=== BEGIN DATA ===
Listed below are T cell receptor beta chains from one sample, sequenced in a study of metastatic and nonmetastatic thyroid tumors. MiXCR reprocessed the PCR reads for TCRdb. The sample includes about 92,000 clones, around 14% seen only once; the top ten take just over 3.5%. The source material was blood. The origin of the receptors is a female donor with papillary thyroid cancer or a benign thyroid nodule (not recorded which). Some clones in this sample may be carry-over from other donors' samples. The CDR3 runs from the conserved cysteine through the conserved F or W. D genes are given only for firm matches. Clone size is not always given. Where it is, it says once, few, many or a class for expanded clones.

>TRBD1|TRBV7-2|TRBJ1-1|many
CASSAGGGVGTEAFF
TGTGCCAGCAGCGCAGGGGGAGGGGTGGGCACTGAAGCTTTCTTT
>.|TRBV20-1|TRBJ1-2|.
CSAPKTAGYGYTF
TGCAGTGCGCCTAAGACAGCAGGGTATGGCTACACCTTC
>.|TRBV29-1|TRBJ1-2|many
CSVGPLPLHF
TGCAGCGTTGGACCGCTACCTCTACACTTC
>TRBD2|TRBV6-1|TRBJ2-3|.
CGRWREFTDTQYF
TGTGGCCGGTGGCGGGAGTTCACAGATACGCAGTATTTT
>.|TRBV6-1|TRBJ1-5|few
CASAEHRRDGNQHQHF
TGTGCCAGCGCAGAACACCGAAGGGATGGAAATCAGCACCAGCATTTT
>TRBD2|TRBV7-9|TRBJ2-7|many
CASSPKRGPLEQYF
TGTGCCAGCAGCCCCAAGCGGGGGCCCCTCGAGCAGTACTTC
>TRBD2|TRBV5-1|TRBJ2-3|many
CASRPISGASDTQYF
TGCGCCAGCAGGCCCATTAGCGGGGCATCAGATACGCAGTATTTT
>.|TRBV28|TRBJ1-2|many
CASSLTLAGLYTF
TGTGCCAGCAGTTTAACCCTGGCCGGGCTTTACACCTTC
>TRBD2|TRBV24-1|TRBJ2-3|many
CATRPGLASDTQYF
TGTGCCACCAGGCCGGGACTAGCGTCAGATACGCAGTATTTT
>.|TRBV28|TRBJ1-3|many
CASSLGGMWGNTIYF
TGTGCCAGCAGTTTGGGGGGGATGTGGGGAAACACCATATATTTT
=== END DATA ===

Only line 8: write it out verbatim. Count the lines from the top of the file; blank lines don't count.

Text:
>.|TRBV29-1|TRBJ1-2|many